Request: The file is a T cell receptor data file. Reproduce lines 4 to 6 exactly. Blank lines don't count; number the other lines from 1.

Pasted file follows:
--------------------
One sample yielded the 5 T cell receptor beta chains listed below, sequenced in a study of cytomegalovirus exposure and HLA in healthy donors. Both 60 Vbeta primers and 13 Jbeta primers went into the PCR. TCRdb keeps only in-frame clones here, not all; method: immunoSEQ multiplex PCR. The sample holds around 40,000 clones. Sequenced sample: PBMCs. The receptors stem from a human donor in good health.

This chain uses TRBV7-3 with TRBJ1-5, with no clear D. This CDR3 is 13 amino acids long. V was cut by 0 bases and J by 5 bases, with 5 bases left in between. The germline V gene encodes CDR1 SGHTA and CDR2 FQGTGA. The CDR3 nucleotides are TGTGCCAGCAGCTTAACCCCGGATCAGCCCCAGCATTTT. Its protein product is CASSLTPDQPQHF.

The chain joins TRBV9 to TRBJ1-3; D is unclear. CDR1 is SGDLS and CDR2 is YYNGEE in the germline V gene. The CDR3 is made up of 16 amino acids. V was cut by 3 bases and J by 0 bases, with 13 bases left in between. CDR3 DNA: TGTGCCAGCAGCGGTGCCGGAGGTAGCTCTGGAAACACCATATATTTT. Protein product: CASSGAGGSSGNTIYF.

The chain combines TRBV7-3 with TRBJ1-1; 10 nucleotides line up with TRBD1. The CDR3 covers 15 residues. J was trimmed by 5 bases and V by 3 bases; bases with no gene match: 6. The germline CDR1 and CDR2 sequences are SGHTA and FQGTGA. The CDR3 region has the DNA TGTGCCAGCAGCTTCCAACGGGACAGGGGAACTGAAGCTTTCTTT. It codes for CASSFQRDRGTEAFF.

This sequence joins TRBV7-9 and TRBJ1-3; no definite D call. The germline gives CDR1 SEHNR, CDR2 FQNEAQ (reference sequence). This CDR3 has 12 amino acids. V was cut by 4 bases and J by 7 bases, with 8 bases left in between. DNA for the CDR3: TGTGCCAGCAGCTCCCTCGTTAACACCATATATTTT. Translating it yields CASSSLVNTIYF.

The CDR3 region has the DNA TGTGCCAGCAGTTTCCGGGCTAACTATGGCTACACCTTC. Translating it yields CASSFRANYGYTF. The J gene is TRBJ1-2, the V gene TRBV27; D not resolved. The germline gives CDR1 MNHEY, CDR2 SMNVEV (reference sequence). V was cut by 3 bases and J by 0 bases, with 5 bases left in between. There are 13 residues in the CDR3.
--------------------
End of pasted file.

The chain combines TRBV7-3 with TRBJ1-1; 10 nucleotides line up with TRBD1. The CDR3 covers 15 residues. J was trimmed by 5 bases and V by 3 bases; bases with no gene match: 6. The germline CDR1 and CDR2 sequences are SGHTA and FQGTGA. The CDR3 region has the DNA TGTGCCAGCAGCTTCCAACGGGACAGGGGAACTGAAGCTTTCTTT. It codes for CASSFQRDRGTEAFF.

This sequence joins TRBV7-9 and TRBJ1-3; no definite D call. The germline gives CDR1 SEHNR, CDR2 FQNEAQ (reference sequence). This CDR3 has 12 amino acids. V was cut by 4 bases and J by 7 bases, with 8 bases left in between. DNA for the CDR3: TGTGCCAGCAGCTCCCTCGTTAACACCATATATTTT. Translating it yields CASSSLVNTIYF.

The CDR3 region has the DNA TGTGCCAGCAGTTTCCGGGCTAACTATGGCTACACCTTC. Translating it yields CASSFRANYGYTF. The J gene is TRBJ1-2, the V gene TRBV27; D not resolved. The germline gives CDR1 MNHEY, CDR2 SMNVEV (reference sequence). V was cut by 3 bases and J by 0 bases, with 5 bases left in between. There are 13 residues in the CDR3.